Thursday, March 5, 2015

Creating and Caring for a Bonsai Plant

Azalea bonsai
Photo courtesy of Harold Johnson

By Kaitlin Henderson

Bonsai plants are known around the world -- many people have seen the tiny plants in shallow pots, though most of us know little about their origin or care. If you're curious to learn more about the history and traditions of bonsai, as well as how to grow one yourself, consider taking Duke Gardens' "Create Your Own Bonsai Plant" workshop on March 14 with Harold Johnson, of the Triangle Bonsai Society.

Johnson has been working with bonsai since he and his wife bought one at a market more than 20 years ago. Unfortunately, at that time he didn't know how to properly care for the plant, and it died. Soon after, he found a class on bonsai, and he has been hooked ever since.

Bonsai involves both artistic creation and horticultural practice, and Johnson says he enjoys both sides: "the opportunity to tell a story with the design of my bonsai" as well as "the science and art of keeping the tree alive and thriving." Plus, he says, the act of practicing bonsai is just as rewarding as the plants themselves: "Working with bonsai transports me to a quiet, peaceful place, a contrast with my usual go, go pace."

What exactly defines a bonsai is hard to put into words, Johnson says, but he has some clear ideas. Firstly, it's not simply creating miniature trees. Bonsai plants are designed to create a feeling within you when you look at them. What that feeling is depends on the artist's intentions. Johnson provides the contrasting examples of a tree that is "full, pleasant, no abrupt changes in outline and soothing as you contemplate it" with that one that has "extremes in shape, sparse foliage, sharp angles of the trunk and branches and leaves you with a desire to do something for the tree." Both can be bonsai.

Bonsai can tell stories, as well. Bonsai artists can "show surface roots to indicate age of the tree" or "have the apex of the tree as a sharp, dead, white point to have the viewer see a tree with damage from lightning or other forces of nature."

Bonsai is more than just artistry, though. It's an art form practiced through a living plant, so people working with bonsai need to have a firm grasp of horticulture. When creating a bonsai, you need to know how the plant will respond to pruning and what it needs to thrive. The environment of a shallow pot is much different from a landscape or even a typical container, and the needs of the plant are different as well. "A dead, artistically designed tree in a bonsai container is not a bonsai," Johnson points out, it's just a dead plant.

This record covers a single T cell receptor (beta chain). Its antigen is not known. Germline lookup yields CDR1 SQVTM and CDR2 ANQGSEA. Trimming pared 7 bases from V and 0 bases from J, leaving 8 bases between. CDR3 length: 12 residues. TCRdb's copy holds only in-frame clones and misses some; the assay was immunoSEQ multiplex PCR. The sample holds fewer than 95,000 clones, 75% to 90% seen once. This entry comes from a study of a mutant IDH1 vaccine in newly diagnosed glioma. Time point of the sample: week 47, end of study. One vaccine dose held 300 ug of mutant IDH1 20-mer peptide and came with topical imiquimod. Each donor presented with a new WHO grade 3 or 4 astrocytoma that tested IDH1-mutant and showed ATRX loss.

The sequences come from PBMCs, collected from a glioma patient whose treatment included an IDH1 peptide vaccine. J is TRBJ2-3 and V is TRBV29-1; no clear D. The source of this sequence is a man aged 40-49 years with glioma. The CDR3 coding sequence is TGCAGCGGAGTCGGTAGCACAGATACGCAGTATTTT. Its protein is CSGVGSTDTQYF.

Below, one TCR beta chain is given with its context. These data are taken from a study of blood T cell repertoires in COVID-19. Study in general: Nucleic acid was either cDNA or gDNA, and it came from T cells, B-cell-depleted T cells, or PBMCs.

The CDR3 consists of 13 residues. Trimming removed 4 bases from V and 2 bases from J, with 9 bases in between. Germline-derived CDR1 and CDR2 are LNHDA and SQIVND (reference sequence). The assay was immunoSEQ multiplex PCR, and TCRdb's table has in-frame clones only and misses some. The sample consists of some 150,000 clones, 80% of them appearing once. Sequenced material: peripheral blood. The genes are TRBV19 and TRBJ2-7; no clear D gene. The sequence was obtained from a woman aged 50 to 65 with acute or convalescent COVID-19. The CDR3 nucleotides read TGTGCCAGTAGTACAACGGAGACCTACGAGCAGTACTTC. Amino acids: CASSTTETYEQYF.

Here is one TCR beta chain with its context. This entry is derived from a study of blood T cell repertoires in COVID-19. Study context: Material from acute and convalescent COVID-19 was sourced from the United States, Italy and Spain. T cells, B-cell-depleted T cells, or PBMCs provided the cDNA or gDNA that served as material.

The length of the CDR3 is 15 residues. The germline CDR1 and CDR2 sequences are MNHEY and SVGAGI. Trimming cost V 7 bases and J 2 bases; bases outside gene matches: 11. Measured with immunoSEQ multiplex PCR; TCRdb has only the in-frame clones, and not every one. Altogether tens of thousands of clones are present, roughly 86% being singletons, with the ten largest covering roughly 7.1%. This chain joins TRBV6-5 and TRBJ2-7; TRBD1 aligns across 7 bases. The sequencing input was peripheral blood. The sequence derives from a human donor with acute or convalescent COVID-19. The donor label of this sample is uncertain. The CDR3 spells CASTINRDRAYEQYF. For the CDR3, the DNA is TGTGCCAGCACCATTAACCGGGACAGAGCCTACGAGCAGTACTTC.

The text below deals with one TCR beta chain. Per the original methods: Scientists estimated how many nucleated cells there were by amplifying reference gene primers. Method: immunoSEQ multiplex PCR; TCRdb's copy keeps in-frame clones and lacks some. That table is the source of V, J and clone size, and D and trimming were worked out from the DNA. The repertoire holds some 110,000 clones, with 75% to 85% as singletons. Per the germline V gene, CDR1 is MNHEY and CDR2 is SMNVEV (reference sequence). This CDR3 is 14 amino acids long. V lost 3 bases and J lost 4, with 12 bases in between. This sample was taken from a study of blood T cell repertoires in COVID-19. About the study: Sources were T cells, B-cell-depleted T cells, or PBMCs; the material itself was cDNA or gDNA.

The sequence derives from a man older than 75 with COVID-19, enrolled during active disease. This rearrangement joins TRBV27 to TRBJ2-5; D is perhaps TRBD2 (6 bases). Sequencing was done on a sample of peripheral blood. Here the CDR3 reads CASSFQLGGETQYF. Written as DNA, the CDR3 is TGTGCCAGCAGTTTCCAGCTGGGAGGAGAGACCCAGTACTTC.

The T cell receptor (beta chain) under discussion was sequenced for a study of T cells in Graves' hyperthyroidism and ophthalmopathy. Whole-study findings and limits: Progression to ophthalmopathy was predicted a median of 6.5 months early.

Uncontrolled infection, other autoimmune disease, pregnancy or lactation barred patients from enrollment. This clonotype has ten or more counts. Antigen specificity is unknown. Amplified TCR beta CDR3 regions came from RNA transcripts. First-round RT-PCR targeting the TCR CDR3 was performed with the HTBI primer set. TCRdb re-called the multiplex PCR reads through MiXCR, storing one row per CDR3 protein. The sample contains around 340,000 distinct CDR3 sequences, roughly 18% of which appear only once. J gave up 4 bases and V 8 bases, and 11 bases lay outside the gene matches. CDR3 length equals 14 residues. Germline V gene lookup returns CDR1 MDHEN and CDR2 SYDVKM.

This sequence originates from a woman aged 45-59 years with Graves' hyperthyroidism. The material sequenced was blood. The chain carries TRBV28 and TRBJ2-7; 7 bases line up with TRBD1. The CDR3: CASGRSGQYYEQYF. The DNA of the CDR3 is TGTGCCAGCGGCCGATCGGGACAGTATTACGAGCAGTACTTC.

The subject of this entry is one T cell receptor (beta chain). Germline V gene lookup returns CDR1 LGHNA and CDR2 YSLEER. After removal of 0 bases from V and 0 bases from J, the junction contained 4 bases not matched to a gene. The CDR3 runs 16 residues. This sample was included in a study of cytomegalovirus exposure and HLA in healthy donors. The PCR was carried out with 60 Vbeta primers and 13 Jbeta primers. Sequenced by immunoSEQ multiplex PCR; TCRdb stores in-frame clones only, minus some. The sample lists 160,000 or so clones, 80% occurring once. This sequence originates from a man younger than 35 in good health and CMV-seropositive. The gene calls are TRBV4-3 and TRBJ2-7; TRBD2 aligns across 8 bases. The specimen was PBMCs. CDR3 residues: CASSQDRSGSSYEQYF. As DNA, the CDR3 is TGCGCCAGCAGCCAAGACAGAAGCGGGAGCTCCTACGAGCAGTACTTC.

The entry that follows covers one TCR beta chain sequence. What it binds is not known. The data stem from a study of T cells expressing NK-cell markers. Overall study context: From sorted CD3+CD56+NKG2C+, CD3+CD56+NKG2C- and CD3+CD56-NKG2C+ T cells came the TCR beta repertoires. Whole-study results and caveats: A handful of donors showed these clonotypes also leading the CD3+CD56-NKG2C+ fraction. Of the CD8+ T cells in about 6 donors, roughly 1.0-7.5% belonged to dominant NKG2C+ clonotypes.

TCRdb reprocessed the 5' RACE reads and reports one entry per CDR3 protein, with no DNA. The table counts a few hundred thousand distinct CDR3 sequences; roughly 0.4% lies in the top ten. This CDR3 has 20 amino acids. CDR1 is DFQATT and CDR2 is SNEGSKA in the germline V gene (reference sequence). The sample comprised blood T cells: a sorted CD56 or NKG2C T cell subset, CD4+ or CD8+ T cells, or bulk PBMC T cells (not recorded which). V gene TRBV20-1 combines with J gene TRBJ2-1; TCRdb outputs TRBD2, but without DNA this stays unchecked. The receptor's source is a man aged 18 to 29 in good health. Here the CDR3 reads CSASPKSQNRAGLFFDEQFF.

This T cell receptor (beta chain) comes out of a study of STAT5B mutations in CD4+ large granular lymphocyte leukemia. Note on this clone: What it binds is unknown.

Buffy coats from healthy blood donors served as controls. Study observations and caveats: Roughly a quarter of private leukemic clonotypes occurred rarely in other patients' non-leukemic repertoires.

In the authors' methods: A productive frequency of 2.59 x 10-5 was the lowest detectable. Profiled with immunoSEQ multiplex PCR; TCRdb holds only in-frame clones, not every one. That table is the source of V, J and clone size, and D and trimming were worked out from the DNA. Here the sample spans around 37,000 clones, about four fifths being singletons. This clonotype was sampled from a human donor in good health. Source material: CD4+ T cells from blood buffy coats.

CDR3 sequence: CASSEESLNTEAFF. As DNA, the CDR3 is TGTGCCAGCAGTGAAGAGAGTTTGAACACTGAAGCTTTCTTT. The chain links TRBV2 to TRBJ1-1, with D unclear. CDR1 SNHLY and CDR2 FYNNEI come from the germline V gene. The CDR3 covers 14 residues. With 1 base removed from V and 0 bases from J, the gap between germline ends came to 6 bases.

Junipers are the most common plant used for bonsai, but Johnson stressed that virtually any shrub or tree can become beautiful bonsai in the hands of a bonsai artist. These include pine, maple, elm, azalea, crab apple, holly and bald cypress, to name a few.

In Johnson's workshop, he'll share his knowledge of the history and traditions of bonsai and help participants develop their own artistic and horticultural techniques to create unique, personal bonsai. Those participating in the class will receive their own juniper tree and all the other materials needed to start a bonsai. Under Johnson's guidance, participants will begin transforming this plant into a bonsai by designing, pruning, wiring and planting it. Students will leave with the knowledge of how to continue their bonsai creations over the coming years.

BONSAI: Create your own bonsai plant will take place Saturday, March 14, from 9:30 a.m. to 1:30 p.m. For more information or to register, call 919-668-1707 or email

Kaitlin Henderson is a graduate student in Duke's Master of Arts in Liberal Studies program.

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